Programming & Tech Tips for Everyone

Python List Changes After Assignment: How to Copy a List

If you copy a Python list like this:

new_list = old_list

Any modifications made to the new_list also change the old_list. This may be confusing.

It happens because new_list is actually not a copy of old_list. Instead, it is a reference to the same object in memory.

Python assignment illustrated
“Copying” a list just creates an alias for the same object in memory.

To create a completely independent copy of a list, use the copy module’s deepcopy() function.

import copy

new_list = copy.deepcopy(old_list)

All in all, you can use any of these approaches to create a copy of a list in Python:

  1. copy() method. Creates a shallow copy.
  2. [:] slicing operator. Creates a shallow copy.
  3. list() function. Creates a shallow copy.
  4. copy.copy() function. Creates a shallow copy.
  5. copy.deepcopy() function. Creates a deep copy.

In this guide you are going to learn:

  • Why assignment does not copy.
  • What are references.
  • Shallow copying.
  • Deep copying.
  • Mutability.
  • 5 ways to copy a list in Python.

Assignment (=) in Python

If you use the assignment operator (=) to copy a list in Python, you are not actually copying.

Instead, you name a new variable that refers to the original list. This new variable thus acts as an alias to the original list.

Let’s see an example where we:

  • Create a list.
  • Assign or “copy” the list to a new variable.
  • Change the first number in the original list.
  • Print both lists.
numbers = [1, 2, 3]
new_numbers = numbers

# Only change the original list
numbers[0] = 100

print(numbers)
print(new_numbers)

Output:

[100, 2, 3]
[100, 2, 3]

As you can see, we only changed the first element in the original numbers list. However, this change also took place in the new_numbers list even though apparently we did not touch it.

This happens because numbers and new_numbers are actually the very same list object.

Assignment in Python
Under the hood, both lists point to the same blob in memory.

Another way to verify this is by checking the memory address of these objects.

In Python, you can use the id() method to find out the memory address of any object.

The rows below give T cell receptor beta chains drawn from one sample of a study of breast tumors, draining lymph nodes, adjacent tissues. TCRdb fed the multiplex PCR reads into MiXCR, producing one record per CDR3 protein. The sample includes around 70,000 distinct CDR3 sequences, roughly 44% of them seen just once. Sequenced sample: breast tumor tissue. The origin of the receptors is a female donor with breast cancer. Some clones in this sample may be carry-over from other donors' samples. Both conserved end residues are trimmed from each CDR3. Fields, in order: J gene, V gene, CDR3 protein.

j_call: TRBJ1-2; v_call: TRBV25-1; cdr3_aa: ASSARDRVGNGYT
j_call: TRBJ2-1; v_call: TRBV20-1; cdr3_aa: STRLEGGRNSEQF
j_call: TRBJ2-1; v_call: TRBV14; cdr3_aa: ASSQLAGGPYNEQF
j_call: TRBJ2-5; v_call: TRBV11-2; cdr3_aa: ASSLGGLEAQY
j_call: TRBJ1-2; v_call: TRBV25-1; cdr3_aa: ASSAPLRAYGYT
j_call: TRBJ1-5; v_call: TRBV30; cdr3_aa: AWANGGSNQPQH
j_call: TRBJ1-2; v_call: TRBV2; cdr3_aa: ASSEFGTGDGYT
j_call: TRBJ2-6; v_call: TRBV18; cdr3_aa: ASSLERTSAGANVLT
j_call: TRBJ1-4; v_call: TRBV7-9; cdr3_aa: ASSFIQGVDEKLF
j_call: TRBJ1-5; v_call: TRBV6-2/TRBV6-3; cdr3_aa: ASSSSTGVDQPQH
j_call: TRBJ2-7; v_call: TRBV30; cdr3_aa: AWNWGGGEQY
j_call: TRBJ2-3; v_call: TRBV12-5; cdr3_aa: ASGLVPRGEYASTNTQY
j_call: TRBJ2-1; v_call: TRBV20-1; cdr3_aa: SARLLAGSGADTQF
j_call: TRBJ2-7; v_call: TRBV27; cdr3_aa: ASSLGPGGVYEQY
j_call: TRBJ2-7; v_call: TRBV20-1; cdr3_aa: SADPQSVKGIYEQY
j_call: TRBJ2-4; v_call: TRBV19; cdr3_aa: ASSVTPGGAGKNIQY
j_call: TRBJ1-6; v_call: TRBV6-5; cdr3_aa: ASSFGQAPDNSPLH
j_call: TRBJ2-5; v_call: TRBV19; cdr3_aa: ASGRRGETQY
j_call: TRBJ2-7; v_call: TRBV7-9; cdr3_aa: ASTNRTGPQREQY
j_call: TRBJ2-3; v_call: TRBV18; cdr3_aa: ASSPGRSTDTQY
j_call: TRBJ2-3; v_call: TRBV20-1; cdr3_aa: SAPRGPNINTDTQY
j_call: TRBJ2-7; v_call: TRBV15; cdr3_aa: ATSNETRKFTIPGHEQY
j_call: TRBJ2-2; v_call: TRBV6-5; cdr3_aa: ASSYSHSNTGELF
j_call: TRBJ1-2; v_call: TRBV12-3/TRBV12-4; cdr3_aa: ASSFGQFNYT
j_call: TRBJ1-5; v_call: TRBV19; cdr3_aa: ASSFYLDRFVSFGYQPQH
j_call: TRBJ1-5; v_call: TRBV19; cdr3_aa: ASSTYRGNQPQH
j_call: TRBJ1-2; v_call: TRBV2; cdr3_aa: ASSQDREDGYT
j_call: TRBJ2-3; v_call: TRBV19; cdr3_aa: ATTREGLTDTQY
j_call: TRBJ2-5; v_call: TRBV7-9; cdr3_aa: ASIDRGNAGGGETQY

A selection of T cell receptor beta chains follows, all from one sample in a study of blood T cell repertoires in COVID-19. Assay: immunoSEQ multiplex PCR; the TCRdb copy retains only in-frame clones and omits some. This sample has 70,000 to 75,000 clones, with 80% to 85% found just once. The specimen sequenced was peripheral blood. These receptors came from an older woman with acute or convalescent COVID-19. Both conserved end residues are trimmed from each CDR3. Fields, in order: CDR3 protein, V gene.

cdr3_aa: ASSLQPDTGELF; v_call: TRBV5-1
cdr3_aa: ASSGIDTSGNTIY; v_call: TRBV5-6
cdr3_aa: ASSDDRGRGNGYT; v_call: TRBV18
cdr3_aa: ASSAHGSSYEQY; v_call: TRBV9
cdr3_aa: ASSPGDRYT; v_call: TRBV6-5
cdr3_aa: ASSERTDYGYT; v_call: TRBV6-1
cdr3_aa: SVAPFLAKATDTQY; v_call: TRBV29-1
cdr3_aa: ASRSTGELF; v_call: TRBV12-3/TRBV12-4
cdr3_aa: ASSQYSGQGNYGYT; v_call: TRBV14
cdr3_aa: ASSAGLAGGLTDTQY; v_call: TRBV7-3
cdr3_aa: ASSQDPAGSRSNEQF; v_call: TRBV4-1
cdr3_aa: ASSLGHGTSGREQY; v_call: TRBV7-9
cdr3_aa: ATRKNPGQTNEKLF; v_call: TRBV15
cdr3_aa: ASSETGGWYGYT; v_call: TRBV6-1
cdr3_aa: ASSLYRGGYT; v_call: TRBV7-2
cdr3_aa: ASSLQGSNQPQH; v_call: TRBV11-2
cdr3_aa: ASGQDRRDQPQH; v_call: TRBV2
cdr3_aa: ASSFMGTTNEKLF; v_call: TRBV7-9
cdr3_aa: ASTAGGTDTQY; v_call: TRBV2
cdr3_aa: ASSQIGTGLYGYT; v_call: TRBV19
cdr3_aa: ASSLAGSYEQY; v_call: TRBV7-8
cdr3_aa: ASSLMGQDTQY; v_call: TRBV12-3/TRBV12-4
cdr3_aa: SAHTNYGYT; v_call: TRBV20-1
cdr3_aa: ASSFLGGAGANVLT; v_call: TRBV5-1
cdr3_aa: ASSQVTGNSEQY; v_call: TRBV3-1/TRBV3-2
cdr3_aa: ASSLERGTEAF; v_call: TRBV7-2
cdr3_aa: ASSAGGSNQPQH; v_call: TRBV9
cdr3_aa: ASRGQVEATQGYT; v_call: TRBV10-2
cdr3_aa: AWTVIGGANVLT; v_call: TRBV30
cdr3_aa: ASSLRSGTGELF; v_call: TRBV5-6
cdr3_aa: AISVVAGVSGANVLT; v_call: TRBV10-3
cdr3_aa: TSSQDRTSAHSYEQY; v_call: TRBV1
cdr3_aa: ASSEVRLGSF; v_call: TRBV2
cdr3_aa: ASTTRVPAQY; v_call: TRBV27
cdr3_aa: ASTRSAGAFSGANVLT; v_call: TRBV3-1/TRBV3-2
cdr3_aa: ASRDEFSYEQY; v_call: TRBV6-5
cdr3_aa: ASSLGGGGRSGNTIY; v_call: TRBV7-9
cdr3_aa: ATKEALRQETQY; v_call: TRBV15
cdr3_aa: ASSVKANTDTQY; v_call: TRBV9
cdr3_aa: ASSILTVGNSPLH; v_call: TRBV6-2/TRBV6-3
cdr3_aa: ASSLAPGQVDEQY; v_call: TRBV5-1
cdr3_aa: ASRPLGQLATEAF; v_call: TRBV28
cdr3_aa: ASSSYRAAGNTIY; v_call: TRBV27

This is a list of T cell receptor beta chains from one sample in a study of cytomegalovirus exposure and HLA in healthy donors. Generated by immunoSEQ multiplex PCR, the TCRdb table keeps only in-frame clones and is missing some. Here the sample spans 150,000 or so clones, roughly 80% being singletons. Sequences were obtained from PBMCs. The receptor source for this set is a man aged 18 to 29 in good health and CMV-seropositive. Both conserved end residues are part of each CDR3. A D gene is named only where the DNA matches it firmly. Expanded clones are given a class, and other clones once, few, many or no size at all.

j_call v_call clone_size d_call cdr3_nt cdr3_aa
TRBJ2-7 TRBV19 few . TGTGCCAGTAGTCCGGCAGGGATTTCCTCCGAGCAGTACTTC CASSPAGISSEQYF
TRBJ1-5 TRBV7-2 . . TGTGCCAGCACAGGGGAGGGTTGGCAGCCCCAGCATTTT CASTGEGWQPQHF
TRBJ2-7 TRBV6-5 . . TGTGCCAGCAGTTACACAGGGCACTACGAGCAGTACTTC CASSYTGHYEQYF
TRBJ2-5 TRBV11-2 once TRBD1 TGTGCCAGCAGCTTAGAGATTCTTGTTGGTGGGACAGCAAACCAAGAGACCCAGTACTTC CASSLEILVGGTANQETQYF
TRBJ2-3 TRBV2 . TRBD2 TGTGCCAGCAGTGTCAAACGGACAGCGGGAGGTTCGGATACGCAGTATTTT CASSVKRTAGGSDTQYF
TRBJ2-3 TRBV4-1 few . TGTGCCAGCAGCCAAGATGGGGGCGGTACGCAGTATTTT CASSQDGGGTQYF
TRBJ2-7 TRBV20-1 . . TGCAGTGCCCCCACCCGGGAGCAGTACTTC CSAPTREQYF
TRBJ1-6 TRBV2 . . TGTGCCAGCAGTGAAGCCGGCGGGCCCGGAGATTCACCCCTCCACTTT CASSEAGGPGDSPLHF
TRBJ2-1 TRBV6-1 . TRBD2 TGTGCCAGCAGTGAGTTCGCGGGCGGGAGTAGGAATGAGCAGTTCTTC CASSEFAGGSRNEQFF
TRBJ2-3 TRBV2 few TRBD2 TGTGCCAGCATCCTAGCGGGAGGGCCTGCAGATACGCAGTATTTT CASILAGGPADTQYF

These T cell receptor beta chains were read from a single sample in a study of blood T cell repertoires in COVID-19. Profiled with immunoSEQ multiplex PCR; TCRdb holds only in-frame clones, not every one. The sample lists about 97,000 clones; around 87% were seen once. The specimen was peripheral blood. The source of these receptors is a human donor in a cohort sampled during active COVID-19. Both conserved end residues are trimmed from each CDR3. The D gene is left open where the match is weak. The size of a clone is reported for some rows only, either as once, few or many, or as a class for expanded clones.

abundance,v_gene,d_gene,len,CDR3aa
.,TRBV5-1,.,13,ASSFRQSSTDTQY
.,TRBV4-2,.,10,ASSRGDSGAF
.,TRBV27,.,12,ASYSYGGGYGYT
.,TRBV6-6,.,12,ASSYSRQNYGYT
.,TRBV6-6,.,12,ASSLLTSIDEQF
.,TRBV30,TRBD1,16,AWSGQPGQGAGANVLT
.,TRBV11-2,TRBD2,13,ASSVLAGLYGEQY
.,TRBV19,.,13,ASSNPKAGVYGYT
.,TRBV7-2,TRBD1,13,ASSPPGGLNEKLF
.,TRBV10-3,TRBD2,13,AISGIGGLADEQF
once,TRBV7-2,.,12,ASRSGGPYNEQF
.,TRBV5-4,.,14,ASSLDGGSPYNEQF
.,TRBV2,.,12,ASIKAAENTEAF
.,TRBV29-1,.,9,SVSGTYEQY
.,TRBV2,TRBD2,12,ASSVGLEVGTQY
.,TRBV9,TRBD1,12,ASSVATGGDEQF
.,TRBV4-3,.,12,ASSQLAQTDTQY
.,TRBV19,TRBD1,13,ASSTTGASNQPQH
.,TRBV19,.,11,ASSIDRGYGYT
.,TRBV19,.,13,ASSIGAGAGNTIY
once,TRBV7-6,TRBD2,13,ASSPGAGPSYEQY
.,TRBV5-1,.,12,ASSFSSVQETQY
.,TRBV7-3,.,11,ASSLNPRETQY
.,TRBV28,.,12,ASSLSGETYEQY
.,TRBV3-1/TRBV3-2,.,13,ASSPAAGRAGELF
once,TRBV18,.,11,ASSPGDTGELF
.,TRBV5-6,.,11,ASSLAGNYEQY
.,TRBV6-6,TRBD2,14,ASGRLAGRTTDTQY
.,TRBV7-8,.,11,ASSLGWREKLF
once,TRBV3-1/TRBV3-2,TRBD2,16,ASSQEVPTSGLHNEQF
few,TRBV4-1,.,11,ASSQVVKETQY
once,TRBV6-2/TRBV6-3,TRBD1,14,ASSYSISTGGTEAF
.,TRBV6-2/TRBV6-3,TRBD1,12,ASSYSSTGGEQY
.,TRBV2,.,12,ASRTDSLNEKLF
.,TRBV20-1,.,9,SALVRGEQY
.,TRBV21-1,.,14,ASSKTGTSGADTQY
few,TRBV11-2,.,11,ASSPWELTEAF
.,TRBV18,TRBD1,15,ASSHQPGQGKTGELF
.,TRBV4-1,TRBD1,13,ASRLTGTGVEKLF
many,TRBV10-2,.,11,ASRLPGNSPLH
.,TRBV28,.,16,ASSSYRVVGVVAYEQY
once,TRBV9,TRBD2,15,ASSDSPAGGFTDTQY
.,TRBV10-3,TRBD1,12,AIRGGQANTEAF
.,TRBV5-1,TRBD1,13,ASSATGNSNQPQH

Let’s check the memory addresses of both numbers and new_numbers.

print(id(numbers))
print(id(new_numbers))

Output:

140113161420416
140113161420416

The IDs are the same.

This verifies that the numbers and new_numbers are both aliases pointing to the same list object in memory.

To put it all together, think of the list object as a chunk of memory without a name. The numbers and new_numbers are only names via which you can access the list object.

So when you create a new variable and assign a list object to it, you are introducing a new reference label to the original object.

To recap, the assignment operator (=) creates a new reference to an object in memory. It does not copy anything. This applies to lists as well as any other object in Python.

Next, let’s take a look at how you can actually copy list objects in Python.

The Copy Module in Python

As you learned, you cannot use the assignment operator to copy objects in Python. This is why there is a separate module, copy dedicated to copying Python objects.

The two key functions in the copy module are:

  • copy.copy()
  • copy.deepcopy()

Let’s take a look at what these functions do and what are the differences.

Shallow Copy: copy.copy()

In Python, a shallow copy can be created using copy.copy() function.

A shallow copy solves our problem of copying a list in a way it does not depend on the original list.

For example:

import copy

numbers = [1, 2, 3]

# Independent copy of 'numbers' list
new_numbers = copy.copy(numbers)

numbers[0] = 100

print(numbers)
print(new_numbers)

Output:

[100, 2, 3]
[1, 2, 3]

As you can see, changing the first element in the original list did not change the copied list.

Let’s also verify the objects are not the same by using the id() function:

print(id(numbers))
print(id(new_numbers))

Output:

139764897739904
139764897692480

Horray! Now you know how to create a copy of a list in Python.

However, it is important to notice that sometimes you might have a list that consists of lists.

In this case, the shallow copy (copy.copy() function) does not behave the way you expect. Instead, it creates an independent copy of the outer list, but the inner lists are bound to the original list.

Let me show what this means by running a simple experiment by:

  • Creating a list of lists.
  • Creating a shallow copy of the list.
  • Modifying the first list’s first object.
import copy

numbers = [[1, 2, 3], [4, 5, 6], [7, 8, 9]]
new_numbers = copy.copy(numbers)

numbers[0][0] = 1000

print(numbers)
print(new_numbers)

Output:

[[1000, 2, 3], [4, 5, 6], [7, 8, 9]]
[[1000, 2, 3], [4, 5, 6], [7, 8, 9]]